Stay Healthy This Winter

06 Nov 2017

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06 Nov 2017

Stay Healthy This Winter

The weather is cooling down, the winter wardrobe is emerging, and you may be shutting those windows and starting to crank up the heat. With a new season fast approaching, this often comes with the sniffles and sneezes - or worse!

The good news is that there is plenty you can do to prepare yourself. It's important, however, that you start supporting your immune system and inflammatory response now in order to stay healthy throughout the winter, and into the spring.

Here are a few ways to support your body:

1. A healthy gut equals a healthy immune system.

Seventy percent of the immune system lives in your intestinal lining, so it’s no surprise that the key to a well-balanced immune system is making sure the bacteria inhabiting your gut are healthy and thriving. Many people will add in a daily probiotic, however, different probiotics have different effects so specific probiotics are needed to help with specific issues. It's important to select the correct ones to reap the benefits. Also, doses for specific symptoms will vary depending on the species and strain of bacteria being taken so it's important to get good advice before proceeding. Since probiotic dietary supplements lack strong scientific evidence demonstrating their safety and effectiveness, your best bet may be adopting a probiotic-rich diet (also, supplements can be pricey).

Your gut is home to over 100 trillion microbes from over 1,000 different species. Commercial probiotics typically contain between one and two different species of microbes in doses of 1 million to 25 million colony-forming units. In other words, one typical supplement contains 0.0001 of 1 percent of the total microbial population of your gut. It also represents 0.1 percent of the species diversity of your gut's rich, diverse, complex ecosystem. In this way, probiotic pills really are like a drop in the ocean; unlikely to infiltrate and change this complex ecosystem in a measurable and sustained way.

Plus there is also the important factor for many:- you’ll need to go a step further, addressing the root cause of any gut issues, reducing inflammation, and supporting healthy digestion.

Some foods to add to your shopping lists that are natural probiotics for a healthy gut:

Dark chocolate
Greek yoghurt
Green peas
Sauerkraut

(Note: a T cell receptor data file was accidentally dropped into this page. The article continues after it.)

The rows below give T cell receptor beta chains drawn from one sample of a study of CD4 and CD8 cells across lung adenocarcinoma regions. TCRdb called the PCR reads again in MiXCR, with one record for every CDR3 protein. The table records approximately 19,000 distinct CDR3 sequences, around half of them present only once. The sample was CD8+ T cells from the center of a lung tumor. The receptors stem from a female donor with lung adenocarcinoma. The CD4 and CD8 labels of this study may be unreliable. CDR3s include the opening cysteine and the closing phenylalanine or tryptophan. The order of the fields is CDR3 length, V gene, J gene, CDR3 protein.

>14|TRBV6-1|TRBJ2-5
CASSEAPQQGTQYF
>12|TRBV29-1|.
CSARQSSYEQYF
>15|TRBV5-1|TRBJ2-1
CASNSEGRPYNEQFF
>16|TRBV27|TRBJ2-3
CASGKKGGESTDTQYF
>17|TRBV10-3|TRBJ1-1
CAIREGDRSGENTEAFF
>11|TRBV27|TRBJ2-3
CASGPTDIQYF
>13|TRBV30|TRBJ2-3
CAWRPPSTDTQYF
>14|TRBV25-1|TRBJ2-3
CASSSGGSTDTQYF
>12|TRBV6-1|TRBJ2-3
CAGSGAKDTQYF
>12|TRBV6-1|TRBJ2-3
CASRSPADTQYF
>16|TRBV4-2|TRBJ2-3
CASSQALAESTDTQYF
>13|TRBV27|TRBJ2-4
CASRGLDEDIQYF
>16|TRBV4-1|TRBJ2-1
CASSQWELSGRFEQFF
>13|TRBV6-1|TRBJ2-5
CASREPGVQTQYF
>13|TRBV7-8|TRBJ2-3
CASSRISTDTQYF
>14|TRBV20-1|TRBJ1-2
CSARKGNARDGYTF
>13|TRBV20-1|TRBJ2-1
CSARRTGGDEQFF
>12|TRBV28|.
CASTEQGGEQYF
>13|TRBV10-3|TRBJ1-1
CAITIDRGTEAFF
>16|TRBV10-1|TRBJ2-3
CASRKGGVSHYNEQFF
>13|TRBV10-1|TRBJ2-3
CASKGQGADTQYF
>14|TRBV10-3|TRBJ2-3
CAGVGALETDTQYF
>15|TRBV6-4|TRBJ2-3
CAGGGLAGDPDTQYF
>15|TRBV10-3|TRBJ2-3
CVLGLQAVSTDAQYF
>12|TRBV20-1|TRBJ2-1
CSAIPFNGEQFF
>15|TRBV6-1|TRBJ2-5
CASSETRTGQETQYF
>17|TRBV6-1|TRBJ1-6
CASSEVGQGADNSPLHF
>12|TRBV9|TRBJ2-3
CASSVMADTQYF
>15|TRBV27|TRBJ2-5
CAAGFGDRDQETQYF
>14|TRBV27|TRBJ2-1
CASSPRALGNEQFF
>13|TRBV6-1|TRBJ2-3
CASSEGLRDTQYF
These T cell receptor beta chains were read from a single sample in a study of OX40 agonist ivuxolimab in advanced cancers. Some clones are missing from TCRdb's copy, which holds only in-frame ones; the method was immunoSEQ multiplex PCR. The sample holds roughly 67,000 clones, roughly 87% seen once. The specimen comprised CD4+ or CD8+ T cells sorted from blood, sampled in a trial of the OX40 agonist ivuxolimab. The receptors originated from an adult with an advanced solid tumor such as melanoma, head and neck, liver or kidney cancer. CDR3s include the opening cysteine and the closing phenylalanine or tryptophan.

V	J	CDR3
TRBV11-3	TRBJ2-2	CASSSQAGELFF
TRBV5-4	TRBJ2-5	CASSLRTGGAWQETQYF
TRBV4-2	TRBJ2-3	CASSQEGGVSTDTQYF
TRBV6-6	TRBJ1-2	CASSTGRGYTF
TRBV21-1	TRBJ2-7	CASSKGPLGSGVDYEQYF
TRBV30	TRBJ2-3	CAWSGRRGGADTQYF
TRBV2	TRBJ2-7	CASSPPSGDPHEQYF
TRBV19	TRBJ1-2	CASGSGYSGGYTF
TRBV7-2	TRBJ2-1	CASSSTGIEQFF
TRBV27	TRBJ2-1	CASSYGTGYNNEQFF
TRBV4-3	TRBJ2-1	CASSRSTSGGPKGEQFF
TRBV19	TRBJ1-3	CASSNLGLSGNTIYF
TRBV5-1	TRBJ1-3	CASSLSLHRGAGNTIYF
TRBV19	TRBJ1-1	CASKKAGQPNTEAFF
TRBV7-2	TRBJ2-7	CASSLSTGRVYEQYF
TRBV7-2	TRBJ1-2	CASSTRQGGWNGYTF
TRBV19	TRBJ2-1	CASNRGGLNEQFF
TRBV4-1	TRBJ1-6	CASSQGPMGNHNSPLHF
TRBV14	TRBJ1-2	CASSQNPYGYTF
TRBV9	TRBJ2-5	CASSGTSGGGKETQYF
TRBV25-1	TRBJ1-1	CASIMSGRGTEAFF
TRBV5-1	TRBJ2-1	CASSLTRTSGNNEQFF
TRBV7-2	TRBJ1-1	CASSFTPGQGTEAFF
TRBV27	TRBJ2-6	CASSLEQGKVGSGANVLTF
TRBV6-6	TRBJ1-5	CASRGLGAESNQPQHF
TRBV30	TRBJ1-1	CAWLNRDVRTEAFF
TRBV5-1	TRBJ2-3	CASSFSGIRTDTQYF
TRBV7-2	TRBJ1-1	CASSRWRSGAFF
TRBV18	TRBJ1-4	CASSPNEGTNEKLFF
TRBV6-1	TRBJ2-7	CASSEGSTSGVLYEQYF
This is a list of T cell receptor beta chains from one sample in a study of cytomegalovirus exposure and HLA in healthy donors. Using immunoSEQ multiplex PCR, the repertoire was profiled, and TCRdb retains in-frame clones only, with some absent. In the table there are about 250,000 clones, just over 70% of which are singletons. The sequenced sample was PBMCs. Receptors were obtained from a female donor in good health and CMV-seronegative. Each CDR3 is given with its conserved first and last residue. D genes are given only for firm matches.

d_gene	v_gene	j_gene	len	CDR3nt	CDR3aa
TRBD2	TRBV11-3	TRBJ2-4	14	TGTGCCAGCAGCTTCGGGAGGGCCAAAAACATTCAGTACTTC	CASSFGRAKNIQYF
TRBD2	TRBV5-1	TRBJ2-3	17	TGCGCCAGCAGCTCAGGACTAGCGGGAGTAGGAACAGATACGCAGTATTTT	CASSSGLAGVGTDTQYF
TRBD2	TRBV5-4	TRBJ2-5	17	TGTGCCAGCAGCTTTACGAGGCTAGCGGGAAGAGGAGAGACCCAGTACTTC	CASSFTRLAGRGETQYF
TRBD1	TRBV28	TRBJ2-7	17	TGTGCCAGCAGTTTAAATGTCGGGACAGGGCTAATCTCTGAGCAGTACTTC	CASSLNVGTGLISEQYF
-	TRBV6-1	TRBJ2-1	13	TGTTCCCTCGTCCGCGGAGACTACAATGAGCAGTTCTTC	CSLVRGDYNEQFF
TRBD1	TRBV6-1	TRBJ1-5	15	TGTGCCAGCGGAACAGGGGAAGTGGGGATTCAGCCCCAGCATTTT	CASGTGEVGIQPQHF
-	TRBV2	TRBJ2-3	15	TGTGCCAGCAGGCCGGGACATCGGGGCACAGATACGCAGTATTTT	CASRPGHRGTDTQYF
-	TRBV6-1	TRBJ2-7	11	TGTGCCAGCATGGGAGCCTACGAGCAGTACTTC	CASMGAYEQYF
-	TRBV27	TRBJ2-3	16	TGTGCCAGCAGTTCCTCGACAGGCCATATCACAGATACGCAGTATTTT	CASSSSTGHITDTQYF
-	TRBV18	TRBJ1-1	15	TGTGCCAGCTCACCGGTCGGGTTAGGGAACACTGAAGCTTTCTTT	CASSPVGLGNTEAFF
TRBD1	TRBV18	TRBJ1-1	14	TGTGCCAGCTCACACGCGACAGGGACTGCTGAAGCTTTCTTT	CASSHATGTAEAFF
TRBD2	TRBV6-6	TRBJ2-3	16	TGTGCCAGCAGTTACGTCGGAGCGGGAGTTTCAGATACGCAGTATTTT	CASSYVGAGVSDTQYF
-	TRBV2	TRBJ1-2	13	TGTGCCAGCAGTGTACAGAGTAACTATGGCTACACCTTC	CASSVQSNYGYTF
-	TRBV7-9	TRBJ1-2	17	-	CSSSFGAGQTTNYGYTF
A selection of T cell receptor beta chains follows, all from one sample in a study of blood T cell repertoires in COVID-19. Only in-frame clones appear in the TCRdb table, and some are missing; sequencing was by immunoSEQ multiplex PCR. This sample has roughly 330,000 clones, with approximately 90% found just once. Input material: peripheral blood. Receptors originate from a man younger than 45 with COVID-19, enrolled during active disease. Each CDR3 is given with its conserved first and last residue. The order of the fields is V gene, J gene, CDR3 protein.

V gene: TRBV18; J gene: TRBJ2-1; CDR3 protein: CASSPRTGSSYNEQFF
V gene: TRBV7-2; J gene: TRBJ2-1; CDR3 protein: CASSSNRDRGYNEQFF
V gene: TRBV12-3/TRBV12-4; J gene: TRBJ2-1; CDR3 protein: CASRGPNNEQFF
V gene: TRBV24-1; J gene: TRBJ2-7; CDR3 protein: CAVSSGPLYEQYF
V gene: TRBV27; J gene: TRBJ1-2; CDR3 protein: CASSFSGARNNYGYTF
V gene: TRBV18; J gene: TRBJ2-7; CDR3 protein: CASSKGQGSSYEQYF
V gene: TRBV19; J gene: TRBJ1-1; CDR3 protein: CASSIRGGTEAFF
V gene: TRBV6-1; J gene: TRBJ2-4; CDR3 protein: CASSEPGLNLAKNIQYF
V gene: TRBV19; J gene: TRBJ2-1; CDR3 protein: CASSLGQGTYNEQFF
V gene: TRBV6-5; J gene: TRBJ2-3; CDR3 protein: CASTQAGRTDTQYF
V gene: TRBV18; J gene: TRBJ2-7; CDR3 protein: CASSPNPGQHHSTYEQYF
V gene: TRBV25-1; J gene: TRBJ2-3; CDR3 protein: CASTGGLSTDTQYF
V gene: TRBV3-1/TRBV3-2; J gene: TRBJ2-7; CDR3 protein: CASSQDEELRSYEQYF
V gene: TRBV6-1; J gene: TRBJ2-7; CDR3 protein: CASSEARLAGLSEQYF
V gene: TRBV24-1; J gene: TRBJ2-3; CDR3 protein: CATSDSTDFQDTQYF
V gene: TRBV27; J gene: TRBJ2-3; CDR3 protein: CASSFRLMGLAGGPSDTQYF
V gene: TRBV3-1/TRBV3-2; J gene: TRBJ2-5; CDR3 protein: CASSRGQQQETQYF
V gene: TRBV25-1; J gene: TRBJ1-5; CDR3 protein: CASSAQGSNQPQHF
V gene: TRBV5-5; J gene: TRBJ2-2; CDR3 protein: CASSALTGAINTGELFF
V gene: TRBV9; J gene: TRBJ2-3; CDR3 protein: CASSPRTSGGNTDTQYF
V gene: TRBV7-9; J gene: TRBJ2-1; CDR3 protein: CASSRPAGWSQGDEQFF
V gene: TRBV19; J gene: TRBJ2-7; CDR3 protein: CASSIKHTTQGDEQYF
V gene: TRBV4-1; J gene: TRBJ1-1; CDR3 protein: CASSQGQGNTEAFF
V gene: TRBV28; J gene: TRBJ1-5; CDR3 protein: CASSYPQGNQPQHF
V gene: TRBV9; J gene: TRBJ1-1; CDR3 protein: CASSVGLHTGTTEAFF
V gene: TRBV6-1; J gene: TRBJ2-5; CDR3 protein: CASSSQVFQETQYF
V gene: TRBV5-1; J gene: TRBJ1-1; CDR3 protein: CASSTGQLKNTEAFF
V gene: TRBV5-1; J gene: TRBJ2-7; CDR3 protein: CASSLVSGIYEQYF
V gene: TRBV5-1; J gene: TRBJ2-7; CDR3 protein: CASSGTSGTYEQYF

Kombucha
Green olives
Kefir
Pickles
Miso
Sourdough bread
Cottage cheese
Tempeh

2. Take herbs or supplements that reduce inflammation.

When we think of allergies, we’re often thinking of the symptoms associated with allergies—runny nose, itchy eyes, headaches—but at the core, we’re really experiencing an inflammatory response to foreign particles. Aim for a healthy, anti-inflammatory diet focused on whole foods like vegetables, fruit, fish, free-range animal products, nuts, seeds, and other plant foods. Incorporate fermented foods like kimchi, live kraut, and shoyu into your daily routine, which can improve the wellbeing of your beneficial bacteria and make you less reactive to various allergies (one exception would be in histamine intolerance, where fermented foods make you worse). Avoid any food allergies that are problematic for you – common culprits include wheat and dairy which may make you less reactive to environmental allergies. It is also important that when eliminating a food source to determine if these are the culprits, you'll need to do it for at least 3 weeks, ideally 6 weeks, and the same goes for introducing a food to combat an allergy.

3. Leverage diet to reduce allergy symptoms.

Even if you don’t have food allergies, eating a healthy diet supports the immune system and makes you less prone to an allergy attack. I recommend choosing foods that fight inflammation like organic plants and foods high in fibre and healthy fats while avoiding refined sugars, processed white flour, dairy products, and red meats.

4. Ease your stressors.

Like the foods we eat, stress can also trigger an inflammatory response, which makes it even more important that you manage anxiety and any chronic stressors. Incorporating some mindful healing into your daily routine - meditation, exercise, stretching, and deep breathing - will help to alleviate the inflammatory response.

5. Reduce your exposure to harmful toxins.

As obvious as it sounds, harmful toxins are sometimes lurking where you’d least expect them, for example in personal care and cleaning products. Toxins can damage the immune system and trigger inflammation. To reduce exposure, you might consider buying water filters, replacing toxic household products with natural alternatives, or installing air filters to cleanse your environment.

Please Note: The material on this site is provided for informational purposes only and is not medical advice. Always consult your doctor before beginning any diet or exercise program.